The names of many streets across Canada are influenced by Indigenous words. These streets are named for Indigenous people, places and aspects of Indigenous culture. A growing number of civic leaders have begun replacing long-established street names with Indigenous names. Some older street names have colonial ties that are not appropriate. Renaming streets using Indigenous names acknowledges Indigenous history and works toward reconciliation. This article highlights some of the many street names in Canada that have Indigenous origins and significance.
Tête Jaune was a Haudenosaunee-Métis trapper and guide. He was nicknamed Yellowhead due to his hair’s blond streaks. In the 19th century, he worked for French fur traders and then for the Hudson’s Bay Company. (See also Fur Trade in Canada.) Edmonton’s Yellowhead Trail is named for Tête Jaune. It is a busy section of Highway 16 that serves as a major east–west expressway and commuter route through the northern portion of city. (See also Yellowhead Pass and Iconic Highways in Canada.)
2. Brant Street (Burlington, Ontario)
Thayendanegea (Joseph Brant) was a Kanyen'kehà:ka (Mohawk) military leader, chief and diplomat. He persuaded many Kanyen'kehà:ka warriors to fight with the British during the American Revolutionary War. When the war ended, he helped them to resettle in what would later become Ontario. In 1807, Thayendanegea died at his home on Burlington Bay, on a ridge overlooking Lake Ontario. The city of Burlington’s main street is Brant Street.
3. Shaganappi Trail (Calgary, Alberta)
Shaganappi is cord made of rawhide. Its name comes from either the Cree word, pesaganappi, which means to “shred in a circle,” or an Algonquian word meaning a “flayed chord” or “rawhide lacing.” Calgary’s Shaganappi Trail is a well-travelled, major expressway in the city’s northwest quadrant. Its construction began in the 1970s to allow an easier north–south traffic flow and it has since been expanded several times. Ironically, the Shaganappi Trail does not pass through the Calgary community of Shaganappi.
4. Su'it Street (Victoria, British Columbia)
Joseph Trutch was British Columbia’s lieutenant-governor from 1871 to 1876. He denied Indigenous people access to land that had been promised to them. He also blocked their ability to purchase other land. In February 2022, Victoria’s city council renamed Trutch Street to Su'it Street. Su’it is a word from the Lekwungen language that means “to be true” or “to be real.” Lekwungen is spoken by the Esquimalt and Songhees people. The city is on their traditional territory. (See also Coast Salish.)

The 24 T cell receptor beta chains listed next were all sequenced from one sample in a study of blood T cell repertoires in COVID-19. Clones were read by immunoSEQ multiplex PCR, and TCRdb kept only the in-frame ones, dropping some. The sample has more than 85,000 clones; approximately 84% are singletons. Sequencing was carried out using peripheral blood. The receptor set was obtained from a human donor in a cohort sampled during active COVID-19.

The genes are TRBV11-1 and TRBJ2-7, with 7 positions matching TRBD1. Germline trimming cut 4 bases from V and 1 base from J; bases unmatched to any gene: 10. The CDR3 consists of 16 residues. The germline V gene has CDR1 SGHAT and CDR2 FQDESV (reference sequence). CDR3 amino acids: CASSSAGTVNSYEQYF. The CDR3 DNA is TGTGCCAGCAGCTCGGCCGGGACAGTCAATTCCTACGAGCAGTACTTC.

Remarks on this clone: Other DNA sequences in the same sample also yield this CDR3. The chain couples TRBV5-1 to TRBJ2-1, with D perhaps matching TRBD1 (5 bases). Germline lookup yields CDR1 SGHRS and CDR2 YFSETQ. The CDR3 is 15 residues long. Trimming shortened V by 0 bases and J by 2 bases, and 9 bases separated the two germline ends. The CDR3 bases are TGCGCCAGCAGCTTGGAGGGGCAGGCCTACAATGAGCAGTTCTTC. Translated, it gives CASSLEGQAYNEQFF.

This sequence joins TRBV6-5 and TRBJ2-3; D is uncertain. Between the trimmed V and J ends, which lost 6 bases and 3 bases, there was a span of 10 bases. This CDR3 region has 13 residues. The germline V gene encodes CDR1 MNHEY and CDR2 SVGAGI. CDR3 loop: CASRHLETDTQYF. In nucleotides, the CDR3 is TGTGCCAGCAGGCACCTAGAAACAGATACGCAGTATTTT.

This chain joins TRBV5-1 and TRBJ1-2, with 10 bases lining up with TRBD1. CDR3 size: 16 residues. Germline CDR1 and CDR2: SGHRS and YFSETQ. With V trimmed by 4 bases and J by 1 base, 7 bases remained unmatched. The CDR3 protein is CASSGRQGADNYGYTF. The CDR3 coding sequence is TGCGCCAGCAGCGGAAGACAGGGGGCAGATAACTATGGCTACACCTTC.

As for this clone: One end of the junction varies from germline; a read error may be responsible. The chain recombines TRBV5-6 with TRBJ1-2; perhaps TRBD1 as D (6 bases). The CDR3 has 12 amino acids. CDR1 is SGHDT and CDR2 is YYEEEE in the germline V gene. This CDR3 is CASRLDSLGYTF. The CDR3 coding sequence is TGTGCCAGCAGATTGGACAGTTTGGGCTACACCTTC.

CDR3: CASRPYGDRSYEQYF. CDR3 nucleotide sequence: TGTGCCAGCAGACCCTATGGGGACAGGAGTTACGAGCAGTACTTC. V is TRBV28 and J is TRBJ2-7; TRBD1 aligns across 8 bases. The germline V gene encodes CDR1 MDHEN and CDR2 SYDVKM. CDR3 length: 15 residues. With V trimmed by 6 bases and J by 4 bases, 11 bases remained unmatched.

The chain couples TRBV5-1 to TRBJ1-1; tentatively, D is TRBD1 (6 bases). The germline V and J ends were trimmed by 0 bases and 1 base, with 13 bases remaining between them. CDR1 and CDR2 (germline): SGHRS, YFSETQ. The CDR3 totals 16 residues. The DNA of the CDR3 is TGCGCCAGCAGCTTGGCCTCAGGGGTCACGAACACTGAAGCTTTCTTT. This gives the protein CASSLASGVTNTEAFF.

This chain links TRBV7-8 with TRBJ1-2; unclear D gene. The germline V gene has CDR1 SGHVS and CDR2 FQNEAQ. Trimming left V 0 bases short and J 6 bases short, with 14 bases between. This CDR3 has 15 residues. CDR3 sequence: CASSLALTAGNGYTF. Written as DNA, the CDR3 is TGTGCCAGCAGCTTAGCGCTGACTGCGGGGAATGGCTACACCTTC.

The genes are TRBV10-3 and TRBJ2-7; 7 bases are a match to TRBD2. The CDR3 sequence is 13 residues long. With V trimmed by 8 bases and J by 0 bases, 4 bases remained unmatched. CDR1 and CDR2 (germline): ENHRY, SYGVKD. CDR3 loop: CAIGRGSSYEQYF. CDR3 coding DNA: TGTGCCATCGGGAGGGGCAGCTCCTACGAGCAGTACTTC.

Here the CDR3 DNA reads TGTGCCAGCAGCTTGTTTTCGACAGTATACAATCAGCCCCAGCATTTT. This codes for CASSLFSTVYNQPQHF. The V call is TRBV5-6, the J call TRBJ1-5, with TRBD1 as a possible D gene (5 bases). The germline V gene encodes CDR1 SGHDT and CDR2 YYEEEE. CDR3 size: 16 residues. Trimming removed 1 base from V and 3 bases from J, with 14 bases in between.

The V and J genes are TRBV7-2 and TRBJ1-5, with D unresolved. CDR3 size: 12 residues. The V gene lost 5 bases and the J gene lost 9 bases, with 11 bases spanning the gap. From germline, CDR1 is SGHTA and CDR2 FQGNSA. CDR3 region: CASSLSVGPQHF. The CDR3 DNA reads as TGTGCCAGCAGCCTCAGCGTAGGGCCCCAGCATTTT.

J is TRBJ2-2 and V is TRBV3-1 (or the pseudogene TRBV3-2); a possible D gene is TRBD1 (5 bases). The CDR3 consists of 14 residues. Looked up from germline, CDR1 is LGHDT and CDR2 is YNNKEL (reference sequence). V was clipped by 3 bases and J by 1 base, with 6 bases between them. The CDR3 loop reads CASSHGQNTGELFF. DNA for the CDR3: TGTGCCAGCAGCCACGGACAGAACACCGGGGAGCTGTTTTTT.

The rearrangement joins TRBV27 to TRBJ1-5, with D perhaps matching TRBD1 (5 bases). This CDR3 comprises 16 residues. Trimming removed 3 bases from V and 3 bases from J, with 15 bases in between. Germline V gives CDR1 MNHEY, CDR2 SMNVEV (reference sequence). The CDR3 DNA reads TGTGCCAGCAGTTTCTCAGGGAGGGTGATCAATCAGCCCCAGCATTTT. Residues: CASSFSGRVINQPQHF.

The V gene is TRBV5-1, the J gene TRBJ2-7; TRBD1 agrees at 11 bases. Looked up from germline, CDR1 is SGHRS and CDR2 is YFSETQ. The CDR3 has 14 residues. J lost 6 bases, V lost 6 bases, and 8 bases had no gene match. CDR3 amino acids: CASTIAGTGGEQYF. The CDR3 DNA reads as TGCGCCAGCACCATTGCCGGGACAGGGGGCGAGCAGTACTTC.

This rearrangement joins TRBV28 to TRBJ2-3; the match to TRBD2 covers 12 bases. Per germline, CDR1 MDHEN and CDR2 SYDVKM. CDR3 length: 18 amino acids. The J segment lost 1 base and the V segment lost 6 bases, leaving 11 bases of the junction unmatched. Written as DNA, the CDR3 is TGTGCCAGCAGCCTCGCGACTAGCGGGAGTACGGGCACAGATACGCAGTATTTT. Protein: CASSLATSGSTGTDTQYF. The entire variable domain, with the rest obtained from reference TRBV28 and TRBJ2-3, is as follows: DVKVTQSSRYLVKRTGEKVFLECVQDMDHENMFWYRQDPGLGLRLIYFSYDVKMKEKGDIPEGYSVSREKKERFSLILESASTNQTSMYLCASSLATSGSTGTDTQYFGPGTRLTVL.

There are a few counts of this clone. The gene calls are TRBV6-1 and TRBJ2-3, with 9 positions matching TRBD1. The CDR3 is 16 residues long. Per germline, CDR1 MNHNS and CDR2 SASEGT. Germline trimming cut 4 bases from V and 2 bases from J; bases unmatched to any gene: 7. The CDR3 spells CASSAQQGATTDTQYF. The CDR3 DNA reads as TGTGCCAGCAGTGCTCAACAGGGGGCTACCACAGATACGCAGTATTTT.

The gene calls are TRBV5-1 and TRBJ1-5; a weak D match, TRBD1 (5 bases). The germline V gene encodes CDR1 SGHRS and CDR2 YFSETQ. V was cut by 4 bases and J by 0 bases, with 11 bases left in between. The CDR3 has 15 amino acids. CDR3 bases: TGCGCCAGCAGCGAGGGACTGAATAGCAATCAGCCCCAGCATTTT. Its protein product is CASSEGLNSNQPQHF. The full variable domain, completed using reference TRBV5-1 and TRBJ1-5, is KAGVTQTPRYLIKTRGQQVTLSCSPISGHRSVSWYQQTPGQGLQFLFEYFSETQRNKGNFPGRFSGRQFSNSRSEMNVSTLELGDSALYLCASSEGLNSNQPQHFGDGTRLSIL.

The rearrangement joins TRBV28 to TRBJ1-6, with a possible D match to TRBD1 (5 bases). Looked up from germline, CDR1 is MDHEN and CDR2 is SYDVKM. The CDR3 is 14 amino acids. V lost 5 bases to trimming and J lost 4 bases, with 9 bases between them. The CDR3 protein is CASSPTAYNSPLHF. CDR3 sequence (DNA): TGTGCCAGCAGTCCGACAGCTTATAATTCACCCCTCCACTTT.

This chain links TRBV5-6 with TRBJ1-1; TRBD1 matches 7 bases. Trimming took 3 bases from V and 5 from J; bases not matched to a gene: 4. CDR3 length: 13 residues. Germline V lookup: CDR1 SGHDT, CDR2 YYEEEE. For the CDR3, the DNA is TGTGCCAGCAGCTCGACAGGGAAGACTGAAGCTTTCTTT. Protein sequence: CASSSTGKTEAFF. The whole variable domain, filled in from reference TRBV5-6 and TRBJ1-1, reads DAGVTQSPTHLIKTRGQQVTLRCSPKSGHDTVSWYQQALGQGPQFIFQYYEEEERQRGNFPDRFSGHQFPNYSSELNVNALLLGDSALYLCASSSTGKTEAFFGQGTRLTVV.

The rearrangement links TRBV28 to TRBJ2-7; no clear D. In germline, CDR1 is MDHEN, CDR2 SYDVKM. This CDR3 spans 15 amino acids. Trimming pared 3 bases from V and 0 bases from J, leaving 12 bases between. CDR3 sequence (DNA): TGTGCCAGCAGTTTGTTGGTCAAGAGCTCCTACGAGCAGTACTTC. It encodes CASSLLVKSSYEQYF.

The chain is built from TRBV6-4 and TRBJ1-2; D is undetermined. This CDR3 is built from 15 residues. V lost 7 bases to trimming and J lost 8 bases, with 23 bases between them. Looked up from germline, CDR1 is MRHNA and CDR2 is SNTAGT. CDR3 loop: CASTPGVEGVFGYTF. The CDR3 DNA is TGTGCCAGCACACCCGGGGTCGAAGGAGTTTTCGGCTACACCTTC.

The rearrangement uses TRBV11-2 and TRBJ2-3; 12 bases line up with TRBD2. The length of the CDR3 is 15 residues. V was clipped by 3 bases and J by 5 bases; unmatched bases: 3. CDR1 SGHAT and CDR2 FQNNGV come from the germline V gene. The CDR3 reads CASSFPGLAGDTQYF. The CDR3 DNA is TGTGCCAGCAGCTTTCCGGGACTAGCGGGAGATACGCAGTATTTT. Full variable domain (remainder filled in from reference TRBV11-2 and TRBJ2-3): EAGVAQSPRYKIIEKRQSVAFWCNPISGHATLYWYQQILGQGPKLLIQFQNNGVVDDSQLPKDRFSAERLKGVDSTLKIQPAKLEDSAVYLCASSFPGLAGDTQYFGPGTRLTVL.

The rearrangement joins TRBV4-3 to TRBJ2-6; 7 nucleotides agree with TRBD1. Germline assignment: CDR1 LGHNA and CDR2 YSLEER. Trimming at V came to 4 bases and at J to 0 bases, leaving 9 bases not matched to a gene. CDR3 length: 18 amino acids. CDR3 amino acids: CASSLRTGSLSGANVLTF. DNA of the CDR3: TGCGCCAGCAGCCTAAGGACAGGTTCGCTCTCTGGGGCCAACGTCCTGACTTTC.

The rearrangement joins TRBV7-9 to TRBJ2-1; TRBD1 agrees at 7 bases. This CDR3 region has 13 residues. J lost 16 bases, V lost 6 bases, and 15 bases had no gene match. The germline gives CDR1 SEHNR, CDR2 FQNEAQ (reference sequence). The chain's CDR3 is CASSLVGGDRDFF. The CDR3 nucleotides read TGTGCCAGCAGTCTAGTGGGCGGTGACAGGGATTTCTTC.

5. Yukon Street (Halifax, Nova Scotia)
The word Yukon is derived from the Dinjii Zhuh (Gwich’in) word Yu-kun-ah, which means great river. The word refers to the Yukon River. It is also the word that gave the Yukon Territory its name. Yukon Street in Halifax is located in an established residential area, minutes west of the downtown area. There are also Yukon Streets in Vancouver and Victoria in British Columbia, and in Quinte West, Ontario.
6. Spadina Avenue (Toronto, Ontario)
Spadina Avenue is a six-lane arterial road that runs north–south in the western portion of Toronto’s downtown. Its construction began in 1818, when Dr. William Baldwin built his grand home, Spadina House. The road up the hill was also called Spadina. Spadina is based on the Ojibwe word, ishpadinaa, which means “high hill” or “ridge.” In 2016, Spadina’s signs were among many in the city that were changed to also include the original Indigenous place name.
Rue Ontario runs east–west through Montreal, linking the boroughs of Ville-Marie and Mercier-Hochelaga-Maisonneve. Downtown, the street bustles with shoppers while other sections are quieter and more residential. Ontario is derived from the Haudenosaunee word, kandario, which means “sparkling water.”
Assiniboine Avenue runs nearby the north shore and parallel to the Assiniboine River. It is home to a well-treed residential area boasting fine historic homes, apartment buildings and condominiums along the river. Like the river, the street honours the Assiniboine people (Nakoda Oyadebi). Their territory includes what is now the south-central Canadian and north-central American plains.
9. Hiawatha Park Road (Orleans, Ontario)
Hiawatha was an important 15th century Haudenosaunee leader. He was instrumental in uniting the Onöndowa’ga (Seneca), Gayogohó:no' (Cayuga), Onoñda’gegá’ (Onondaga), Onyota’a:ka (Oneida) and Kanyen'kehà:ka (Mohawk) into the Five Nations political confederacy. They were later joined by the Skarù∙ręʔ (Tuscarora) to form the Six Nations. Hiawatha Park Road runs through a residential area in Orleans called Hiawatha Park, minutes east of downtown Ottawa.
10. Louis Riel Trail (Regina to Prince Albert, Saskatchewan)
The Louis Riel Trail begins in Regina, goes through Saskatoon, and then continues north to Prince Albert. Previously called Highway 11, it was renamed in 2001 to honour Louis Riel. Riel led the Red River Resistance in 1869–70 that created Manitoba as a province. He also led the 1885 Northwest Resistance in the fight for the recognition of Métis rights. The 364 km arterial highway features stunning prairie views and unique outdoor sculptures portraying important historical events.